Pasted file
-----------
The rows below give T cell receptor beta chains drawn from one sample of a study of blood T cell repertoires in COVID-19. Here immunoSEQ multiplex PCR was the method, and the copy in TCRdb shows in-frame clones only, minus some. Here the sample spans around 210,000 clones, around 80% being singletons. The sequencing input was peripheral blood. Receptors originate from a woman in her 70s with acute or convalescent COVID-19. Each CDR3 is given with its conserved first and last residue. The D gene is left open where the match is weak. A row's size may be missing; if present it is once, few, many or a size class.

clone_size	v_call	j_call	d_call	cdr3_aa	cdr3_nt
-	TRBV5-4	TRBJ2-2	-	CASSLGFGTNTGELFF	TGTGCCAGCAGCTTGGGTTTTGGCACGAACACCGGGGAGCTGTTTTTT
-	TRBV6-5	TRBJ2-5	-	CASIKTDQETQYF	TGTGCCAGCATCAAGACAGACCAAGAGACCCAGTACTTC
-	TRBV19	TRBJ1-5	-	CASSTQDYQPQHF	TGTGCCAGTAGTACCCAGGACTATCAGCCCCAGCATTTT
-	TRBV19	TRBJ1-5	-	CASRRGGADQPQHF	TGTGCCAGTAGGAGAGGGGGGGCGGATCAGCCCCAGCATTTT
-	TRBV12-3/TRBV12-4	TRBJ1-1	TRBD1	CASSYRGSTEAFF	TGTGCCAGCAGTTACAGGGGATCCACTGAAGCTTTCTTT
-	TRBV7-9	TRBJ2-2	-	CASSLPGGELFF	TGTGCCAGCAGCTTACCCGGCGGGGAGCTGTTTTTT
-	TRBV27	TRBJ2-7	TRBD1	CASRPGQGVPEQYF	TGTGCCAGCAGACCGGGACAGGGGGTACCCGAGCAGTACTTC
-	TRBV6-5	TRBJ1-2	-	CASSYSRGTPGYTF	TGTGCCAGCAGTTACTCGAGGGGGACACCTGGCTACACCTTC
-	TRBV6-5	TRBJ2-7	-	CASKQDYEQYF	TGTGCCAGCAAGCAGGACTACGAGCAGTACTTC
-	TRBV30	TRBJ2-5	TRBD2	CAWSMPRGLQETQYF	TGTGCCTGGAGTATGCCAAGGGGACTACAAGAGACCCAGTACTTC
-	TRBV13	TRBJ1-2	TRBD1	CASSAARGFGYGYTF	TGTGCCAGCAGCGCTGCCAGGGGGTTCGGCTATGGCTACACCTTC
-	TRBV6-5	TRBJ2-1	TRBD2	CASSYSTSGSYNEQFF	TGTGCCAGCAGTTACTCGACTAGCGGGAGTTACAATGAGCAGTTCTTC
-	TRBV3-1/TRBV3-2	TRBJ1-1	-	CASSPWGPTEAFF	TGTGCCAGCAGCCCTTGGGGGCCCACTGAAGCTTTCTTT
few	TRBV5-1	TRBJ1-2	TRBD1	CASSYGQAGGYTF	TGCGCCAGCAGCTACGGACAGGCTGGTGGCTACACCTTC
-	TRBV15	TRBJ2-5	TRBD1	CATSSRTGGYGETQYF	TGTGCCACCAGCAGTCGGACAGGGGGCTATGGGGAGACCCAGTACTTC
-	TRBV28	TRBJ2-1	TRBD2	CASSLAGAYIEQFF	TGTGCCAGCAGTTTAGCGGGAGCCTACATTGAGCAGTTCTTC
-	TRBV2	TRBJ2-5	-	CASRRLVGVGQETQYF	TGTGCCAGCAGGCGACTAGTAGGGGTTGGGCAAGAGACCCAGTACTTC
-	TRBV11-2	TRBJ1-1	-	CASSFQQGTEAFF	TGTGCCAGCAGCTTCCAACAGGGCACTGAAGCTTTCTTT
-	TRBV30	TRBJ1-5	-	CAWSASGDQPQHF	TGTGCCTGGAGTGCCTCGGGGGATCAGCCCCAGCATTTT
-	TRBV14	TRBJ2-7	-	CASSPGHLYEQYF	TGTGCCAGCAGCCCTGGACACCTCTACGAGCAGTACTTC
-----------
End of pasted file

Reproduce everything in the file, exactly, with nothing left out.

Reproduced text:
The rows below give T cell receptor beta chains drawn from one sample of a study of blood T cell repertoires in COVID-19. Here immunoSEQ multiplex PCR was the method, and the copy in TCRdb shows in-frame clones only, minus some. Here the sample spans around 210,000 clones, around 80% being singletons. The sequencing input was peripheral blood. Receptors originate from a woman in her 70s with acute or convalescent COVID-19. Each CDR3 is given with its conserved first and last residue. The D gene is left open where the match is weak. A row's size may be missing; if present it is once, few, many or a size class.

clone_size	v_call	j_call	d_call	cdr3_aa	cdr3_nt
-	TRBV5-4	TRBJ2-2	-	CASSLGFGTNTGELFF	TGTGCCAGCAGCTTGGGTTTTGGCACGAACACCGGGGAGCTGTTTTTT
-	TRBV6-5	TRBJ2-5	-	CASIKTDQETQYF	TGTGCCAGCATCAAGACAGACCAAGAGACCCAGTACTTC
-	TRBV19	TRBJ1-5	-	CASSTQDYQPQHF	TGTGCCAGTAGTACCCAGGACTATCAGCCCCAGCATTTT
-	TRBV19	TRBJ1-5	-	CASRRGGADQPQHF	TGTGCCAGTAGGAGAGGGGGGGCGGATCAGCCCCAGCATTTT
-	TRBV12-3/TRBV12-4	TRBJ1-1	TRBD1	CASSYRGSTEAFF	TGTGCCAGCAGTTACAGGGGATCCACTGAAGCTTTCTTT
-	TRBV7-9	TRBJ2-2	-	CASSLPGGELFF	TGTGCCAGCAGCTTACCCGGCGGGGAGCTGTTTTTT
-	TRBV27	TRBJ2-7	TRBD1	CASRPGQGVPEQYF	TGTGCCAGCAGACCGGGACAGGGGGTACCCGAGCAGTACTTC
-	TRBV6-5	TRBJ1-2	-	CASSYSRGTPGYTF	TGTGCCAGCAGTTACTCGAGGGGGACACCTGGCTACACCTTC
-	TRBV6-5	TRBJ2-7	-	CASKQDYEQYF	TGTGCCAGCAAGCAGGACTACGAGCAGTACTTC
-	TRBV30	TRBJ2-5	TRBD2	CAWSMPRGLQETQYF	TGTGCCTGGAGTATGCCAAGGGGACTACAAGAGACCCAGTACTTC
-	TRBV13	TRBJ1-2	TRBD1	CASSAARGFGYGYTF	TGTGCCAGCAGCGCTGCCAGGGGGTTCGGCTATGGCTACACCTTC
-	TRBV6-5	TRBJ2-1	TRBD2	CASSYSTSGSYNEQFF	TGTGCCAGCAGTTACTCGACTAGCGGGAGTTACAATGAGCAGTTCTTC
-	TRBV3-1/TRBV3-2	TRBJ1-1	-	CASSPWGPTEAFF	TGTGCCAGCAGCCCTTGGGGGCCCACTGAAGCTTTCTTT
few	TRBV5-1	TRBJ1-2	TRBD1	CASSYGQAGGYTF	TGCGCCAGCAGCTACGGACAGGCTGGTGGCTACACCTTC
-	TRBV15	TRBJ2-5	TRBD1	CATSSRTGGYGETQYF	TGTGCCACCAGCAGTCGGACAGGGGGCTATGGGGAGACCCAGTACTTC
-	TRBV28	TRBJ2-1	TRBD2	CASSLAGAYIEQFF	TGTGCCAGCAGTTTAGCGGGAGCCTACATTGAGCAGTTCTTC
-	TRBV2	TRBJ2-5	-	CASRRLVGVGQETQYF	TGTGCCAGCAGGCGACTAGTAGGGGTTGGGCAAGAGACCCAGTACTTC
-	TRBV11-2	TRBJ1-1	-	CASSFQQGTEAFF	TGTGCCAGCAGCTTCCAACAGGGCACTGAAGCTTTCTTT
-	TRBV30	TRBJ1-5	-	CAWSASGDQPQHF	TGTGCCTGGAGTGCCTCGGGGGATCAGCCCCAGCATTTT
-	TRBV14	TRBJ2-7	-	CASSPGHLYEQYF	TGTGCCAGCAGCCCTGGACACCTCTACGAGCAGTACTTC